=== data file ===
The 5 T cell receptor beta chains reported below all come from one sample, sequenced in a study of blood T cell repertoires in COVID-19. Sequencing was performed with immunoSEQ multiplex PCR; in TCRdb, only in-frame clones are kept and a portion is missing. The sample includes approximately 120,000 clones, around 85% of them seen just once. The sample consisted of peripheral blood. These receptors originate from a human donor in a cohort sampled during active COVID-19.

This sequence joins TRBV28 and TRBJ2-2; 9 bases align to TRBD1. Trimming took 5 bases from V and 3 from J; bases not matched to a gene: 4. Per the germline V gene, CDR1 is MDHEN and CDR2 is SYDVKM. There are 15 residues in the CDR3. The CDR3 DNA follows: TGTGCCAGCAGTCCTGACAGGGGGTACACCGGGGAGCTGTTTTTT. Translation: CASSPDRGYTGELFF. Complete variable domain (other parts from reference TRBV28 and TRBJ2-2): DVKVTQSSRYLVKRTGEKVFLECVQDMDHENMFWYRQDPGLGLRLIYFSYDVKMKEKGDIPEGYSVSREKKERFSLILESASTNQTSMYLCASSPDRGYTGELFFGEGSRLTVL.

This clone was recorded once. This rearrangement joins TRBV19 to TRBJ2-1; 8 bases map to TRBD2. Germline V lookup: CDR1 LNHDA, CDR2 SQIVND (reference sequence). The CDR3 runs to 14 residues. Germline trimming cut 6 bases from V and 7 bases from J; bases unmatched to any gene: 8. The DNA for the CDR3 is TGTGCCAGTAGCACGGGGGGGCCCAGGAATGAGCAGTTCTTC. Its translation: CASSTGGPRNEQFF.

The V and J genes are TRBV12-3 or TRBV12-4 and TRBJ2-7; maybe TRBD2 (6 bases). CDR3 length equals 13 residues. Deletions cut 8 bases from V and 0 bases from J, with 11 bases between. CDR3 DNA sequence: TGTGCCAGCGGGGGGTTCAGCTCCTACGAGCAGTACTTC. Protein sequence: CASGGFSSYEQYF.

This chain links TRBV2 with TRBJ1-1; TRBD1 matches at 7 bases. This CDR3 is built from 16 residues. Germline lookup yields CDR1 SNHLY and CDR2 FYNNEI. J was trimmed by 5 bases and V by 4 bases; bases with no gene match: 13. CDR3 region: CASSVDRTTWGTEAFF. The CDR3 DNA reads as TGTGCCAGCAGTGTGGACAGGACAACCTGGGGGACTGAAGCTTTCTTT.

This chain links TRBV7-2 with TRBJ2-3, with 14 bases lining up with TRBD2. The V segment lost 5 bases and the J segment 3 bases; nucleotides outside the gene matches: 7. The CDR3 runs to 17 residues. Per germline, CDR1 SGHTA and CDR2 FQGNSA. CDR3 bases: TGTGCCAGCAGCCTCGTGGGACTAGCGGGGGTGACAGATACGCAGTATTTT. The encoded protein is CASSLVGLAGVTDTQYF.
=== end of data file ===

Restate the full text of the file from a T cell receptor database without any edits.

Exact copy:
The 5 T cell receptor beta chains reported below all come from one sample, sequenced in a study of blood T cell repertoires in COVID-19. Sequencing was performed with immunoSEQ multiplex PCR; in TCRdb, only in-frame clones are kept and a portion is missing. The sample includes approximately 120,000 clones, around 85% of them seen just once. The sample consisted of peripheral blood. These receptors originate from a human donor in a cohort sampled during active COVID-19.

This sequence joins TRBV28 and TRBJ2-2; 9 bases align to TRBD1. Trimming took 5 bases from V and 3 from J; bases not matched to a gene: 4. Per the germline V gene, CDR1 is MDHEN and CDR2 is SYDVKM. There are 15 residues in the CDR3. The CDR3 DNA follows: TGTGCCAGCAGTCCTGACAGGGGGTACACCGGGGAGCTGTTTTTT. Translation: CASSPDRGYTGELFF. Complete variable domain (other parts from reference TRBV28 and TRBJ2-2): DVKVTQSSRYLVKRTGEKVFLECVQDMDHENMFWYRQDPGLGLRLIYFSYDVKMKEKGDIPEGYSVSREKKERFSLILESASTNQTSMYLCASSPDRGYTGELFFGEGSRLTVL.

This clone was recorded once. This rearrangement joins TRBV19 to TRBJ2-1; 8 bases map to TRBD2. Germline V lookup: CDR1 LNHDA, CDR2 SQIVND (reference sequence). The CDR3 runs to 14 residues. Germline trimming cut 6 bases from V and 7 bases from J; bases unmatched to any gene: 8. The DNA for the CDR3 is TGTGCCAGTAGCACGGGGGGGCCCAGGAATGAGCAGTTCTTC. Its translation: CASSTGGPRNEQFF.

The V and J genes are TRBV12-3 or TRBV12-4 and TRBJ2-7; maybe TRBD2 (6 bases). CDR3 length equals 13 residues. Deletions cut 8 bases from V and 0 bases from J, with 11 bases between. CDR3 DNA sequence: TGTGCCAGCGGGGGGTTCAGCTCCTACGAGCAGTACTTC. Protein sequence: CASGGFSSYEQYF.

This chain links TRBV2 with TRBJ1-1; TRBD1 matches at 7 bases. This CDR3 is built from 16 residues. Germline lookup yields CDR1 SNHLY and CDR2 FYNNEI. J was trimmed by 5 bases and V by 4 bases; bases with no gene match: 13. CDR3 region: CASSVDRTTWGTEAFF. The CDR3 DNA reads as TGTGCCAGCAGTGTGGACAGGACAACCTGGGGGACTGAAGCTTTCTTT.

This chain links TRBV7-2 with TRBJ2-3, with 14 bases lining up with TRBD2. The V segment lost 5 bases and the J segment 3 bases; nucleotides outside the gene matches: 7. The CDR3 runs to 17 residues. Per germline, CDR1 SGHTA and CDR2 FQGNSA. CDR3 bases: TGTGCCAGCAGCCTCGTGGGACTAGCGGGGGTGACAGATACGCAGTATTTT. The encoded protein is CASSLVGLAGVTDTQYF.